Somalia intends to resume printing banknotes this year for the first time since the government collapsed in 1991.

The governor of Somalia’s central bank, Bashir Issa Ali, told VOA in an exclusive interview Saturday that all technical preparations are complete, and his government is confident it can assemble a financial aid package within three months to fund the printing program. Further work would take another four months.

Asked if Somalia will print and distribute banknotes during 2017, Ali answered: “Absolutely. Absolutely. Absolutely!” He pledged the new currency would include “good, reliable security features.”

Pre-1991 banknotes have disappeared from Somali markets, replaced by either Western currencies, including dollars, or privately printed notes, most of which are worthless fakes.

Financial reforms to take hold soon

Ali said international institutions, such as the World Bank and the International Monetary Fund, as well as the U.S. Treasury, have been helping Somalia reform its financial sector and train central bank staff. 

“We have prepared all the issues and all the basic groundwork, and put in place the technical requirements,” he told VOA.

Outgoing Somali President Hassan Sheikh Mohamud met a key demand of the international community last year by signing into law parliament-approved legislation to outlaw money laundering and “financial terrorism.”

The Somali government needs $60 million to be able to begin printing banknotes. Ali said he expects to obtain pledges for that sum at an international donors’ conference for Somalia in London in May.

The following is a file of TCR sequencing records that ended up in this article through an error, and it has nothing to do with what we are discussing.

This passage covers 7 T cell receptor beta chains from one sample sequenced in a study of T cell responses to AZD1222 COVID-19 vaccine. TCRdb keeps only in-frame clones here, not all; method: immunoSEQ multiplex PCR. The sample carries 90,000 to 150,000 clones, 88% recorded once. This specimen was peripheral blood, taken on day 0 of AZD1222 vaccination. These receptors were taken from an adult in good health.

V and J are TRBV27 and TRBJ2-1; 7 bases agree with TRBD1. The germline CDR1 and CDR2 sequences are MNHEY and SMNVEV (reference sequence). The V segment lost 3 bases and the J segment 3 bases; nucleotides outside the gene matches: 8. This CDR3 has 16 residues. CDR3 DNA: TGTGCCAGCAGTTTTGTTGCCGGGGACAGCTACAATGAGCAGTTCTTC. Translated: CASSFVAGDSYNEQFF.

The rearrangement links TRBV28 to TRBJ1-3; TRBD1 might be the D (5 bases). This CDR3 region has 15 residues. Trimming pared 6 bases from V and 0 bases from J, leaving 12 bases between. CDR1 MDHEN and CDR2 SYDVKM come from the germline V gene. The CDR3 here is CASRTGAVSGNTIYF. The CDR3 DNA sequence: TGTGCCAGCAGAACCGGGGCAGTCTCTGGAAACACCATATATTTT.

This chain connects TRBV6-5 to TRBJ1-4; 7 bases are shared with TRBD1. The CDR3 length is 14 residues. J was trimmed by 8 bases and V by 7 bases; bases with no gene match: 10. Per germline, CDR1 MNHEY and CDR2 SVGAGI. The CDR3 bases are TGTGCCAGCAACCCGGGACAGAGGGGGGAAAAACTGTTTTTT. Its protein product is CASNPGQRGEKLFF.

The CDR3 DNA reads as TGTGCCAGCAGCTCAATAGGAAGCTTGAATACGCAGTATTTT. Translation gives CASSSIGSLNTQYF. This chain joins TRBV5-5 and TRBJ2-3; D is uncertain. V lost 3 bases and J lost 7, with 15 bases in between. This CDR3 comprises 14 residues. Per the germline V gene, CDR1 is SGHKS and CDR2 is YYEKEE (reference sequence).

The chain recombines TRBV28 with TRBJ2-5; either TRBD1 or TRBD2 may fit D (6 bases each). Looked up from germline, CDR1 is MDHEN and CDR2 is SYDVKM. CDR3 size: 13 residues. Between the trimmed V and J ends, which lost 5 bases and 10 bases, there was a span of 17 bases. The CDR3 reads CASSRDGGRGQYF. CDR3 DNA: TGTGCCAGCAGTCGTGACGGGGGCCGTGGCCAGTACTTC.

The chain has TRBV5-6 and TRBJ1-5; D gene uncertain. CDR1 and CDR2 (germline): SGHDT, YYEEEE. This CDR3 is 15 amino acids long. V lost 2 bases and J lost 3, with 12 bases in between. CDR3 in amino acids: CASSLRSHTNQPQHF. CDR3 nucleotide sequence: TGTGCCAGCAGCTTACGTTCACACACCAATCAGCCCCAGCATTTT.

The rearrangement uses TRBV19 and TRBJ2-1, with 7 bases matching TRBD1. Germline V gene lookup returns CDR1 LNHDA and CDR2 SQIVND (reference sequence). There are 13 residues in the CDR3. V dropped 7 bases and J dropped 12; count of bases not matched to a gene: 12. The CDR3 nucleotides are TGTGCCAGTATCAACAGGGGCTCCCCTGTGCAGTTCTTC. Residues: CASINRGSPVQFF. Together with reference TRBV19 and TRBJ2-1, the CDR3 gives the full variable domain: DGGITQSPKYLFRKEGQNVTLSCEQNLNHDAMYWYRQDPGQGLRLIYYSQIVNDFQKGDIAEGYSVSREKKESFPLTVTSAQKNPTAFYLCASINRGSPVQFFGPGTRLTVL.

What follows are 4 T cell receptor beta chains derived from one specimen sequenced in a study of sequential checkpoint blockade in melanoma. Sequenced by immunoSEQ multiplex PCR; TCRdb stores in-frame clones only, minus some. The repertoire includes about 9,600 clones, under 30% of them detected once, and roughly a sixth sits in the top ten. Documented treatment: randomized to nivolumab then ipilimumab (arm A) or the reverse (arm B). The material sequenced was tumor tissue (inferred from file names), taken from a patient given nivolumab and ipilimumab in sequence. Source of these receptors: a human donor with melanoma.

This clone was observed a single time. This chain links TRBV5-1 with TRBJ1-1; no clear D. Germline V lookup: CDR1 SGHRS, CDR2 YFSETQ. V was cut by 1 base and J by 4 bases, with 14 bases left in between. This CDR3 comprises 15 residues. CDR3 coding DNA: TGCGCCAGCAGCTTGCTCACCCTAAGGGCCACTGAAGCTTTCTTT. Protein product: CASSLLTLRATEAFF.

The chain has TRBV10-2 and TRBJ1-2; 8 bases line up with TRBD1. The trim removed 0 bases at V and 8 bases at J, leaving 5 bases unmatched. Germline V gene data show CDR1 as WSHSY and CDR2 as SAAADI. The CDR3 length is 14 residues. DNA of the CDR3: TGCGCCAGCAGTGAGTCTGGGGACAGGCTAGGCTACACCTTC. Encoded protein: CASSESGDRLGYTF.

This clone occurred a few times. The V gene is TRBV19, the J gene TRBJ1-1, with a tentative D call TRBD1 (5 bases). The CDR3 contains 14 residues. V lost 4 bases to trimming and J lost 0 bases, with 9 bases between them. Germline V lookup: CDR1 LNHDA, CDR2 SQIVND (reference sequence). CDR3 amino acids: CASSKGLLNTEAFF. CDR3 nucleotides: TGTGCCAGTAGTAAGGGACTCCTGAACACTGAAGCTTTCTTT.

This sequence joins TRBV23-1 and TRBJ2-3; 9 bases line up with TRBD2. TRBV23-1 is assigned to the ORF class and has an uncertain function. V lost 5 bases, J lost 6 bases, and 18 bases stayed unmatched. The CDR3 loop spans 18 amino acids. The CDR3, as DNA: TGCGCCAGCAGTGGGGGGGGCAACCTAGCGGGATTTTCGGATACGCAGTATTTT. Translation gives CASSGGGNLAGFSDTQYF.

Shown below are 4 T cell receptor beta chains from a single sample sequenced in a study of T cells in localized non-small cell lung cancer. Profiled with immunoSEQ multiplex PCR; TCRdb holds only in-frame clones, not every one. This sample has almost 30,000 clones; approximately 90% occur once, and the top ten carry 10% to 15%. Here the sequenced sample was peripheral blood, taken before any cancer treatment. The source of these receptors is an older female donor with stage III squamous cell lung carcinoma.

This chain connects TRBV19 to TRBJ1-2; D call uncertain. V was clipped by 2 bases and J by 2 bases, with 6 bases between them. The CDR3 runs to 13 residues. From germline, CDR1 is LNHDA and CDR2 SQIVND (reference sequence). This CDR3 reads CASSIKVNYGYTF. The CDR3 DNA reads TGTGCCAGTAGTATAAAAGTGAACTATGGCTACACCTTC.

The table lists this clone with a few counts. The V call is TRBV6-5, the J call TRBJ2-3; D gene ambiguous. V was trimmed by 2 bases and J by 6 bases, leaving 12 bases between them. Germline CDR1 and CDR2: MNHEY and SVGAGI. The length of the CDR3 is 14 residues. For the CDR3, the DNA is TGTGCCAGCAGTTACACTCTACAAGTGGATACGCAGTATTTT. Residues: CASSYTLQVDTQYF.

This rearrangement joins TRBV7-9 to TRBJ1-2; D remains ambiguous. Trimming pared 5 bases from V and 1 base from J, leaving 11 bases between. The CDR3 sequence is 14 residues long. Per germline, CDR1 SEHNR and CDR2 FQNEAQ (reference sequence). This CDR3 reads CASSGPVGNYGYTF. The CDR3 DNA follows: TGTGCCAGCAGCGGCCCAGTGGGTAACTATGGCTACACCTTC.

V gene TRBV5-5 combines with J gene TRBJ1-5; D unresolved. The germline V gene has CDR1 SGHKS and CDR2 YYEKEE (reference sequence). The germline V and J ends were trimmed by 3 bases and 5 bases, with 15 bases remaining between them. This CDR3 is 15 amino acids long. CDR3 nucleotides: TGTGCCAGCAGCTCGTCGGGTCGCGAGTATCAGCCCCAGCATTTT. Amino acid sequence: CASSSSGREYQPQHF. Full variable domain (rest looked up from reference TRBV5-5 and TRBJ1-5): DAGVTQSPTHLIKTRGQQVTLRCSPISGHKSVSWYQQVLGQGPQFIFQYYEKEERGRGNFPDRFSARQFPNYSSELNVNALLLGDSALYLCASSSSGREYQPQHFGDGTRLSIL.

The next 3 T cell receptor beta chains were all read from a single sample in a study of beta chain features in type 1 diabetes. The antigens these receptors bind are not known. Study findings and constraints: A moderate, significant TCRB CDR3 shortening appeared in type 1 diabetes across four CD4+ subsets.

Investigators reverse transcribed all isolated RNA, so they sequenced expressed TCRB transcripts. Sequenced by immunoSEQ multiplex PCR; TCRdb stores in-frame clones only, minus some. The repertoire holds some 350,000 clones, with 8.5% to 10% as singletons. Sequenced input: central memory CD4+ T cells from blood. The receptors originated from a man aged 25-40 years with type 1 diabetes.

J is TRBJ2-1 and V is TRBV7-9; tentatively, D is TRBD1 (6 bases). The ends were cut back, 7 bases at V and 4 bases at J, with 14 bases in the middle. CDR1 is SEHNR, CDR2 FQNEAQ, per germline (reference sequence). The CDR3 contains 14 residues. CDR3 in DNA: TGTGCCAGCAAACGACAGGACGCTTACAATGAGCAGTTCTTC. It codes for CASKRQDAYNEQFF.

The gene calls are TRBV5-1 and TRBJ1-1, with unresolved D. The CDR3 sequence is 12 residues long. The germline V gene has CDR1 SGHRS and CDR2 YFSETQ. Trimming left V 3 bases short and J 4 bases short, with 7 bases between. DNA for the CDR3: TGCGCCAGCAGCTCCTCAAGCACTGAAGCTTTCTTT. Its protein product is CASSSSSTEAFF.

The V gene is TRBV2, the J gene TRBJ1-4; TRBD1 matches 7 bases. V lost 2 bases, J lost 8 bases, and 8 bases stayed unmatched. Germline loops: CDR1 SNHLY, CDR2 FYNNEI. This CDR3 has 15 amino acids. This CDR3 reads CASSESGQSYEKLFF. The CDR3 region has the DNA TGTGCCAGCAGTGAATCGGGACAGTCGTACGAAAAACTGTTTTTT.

“We expect the international community to assist us with that issue,” the bank governor said.

Private banks, ‘mobile money’

Hardship and the scarcity of trustworthy currency has created opportunities for some innovative strategies in the private sector, Ali said, and Somalia has made some progress in establishing private banks and mobile money systems.

Many transactions in Somalia now take place using “electronic mobile money,” Ali added.

Somali shillings account for a small portion of the payments system, he said.

“Most of it is done through dollars and electronic money, which is a great thing for … saving costs and effort and very convenient, also.”

Remittance companies that relay payments from Somalis working abroad operate in many parts of the country, Ali noted, but a large part of the nation does not have access to electronic funds or dollars, so there is an urgent need for a reliable national currency.

Once Somalia-printed banknotes begin to circulate, the central bank governor said, his staff will be able to regulate and control operations by private banks and remittance services.

The bank now has trained staff members to work on the financial and exchange systems, and training efforts are continuing. On February 12, he said, “more than 10 staffers are departing for training about counterfeiting and financial controls. They include staff from the bank, police and the national security agency.”

Monetary policy comes next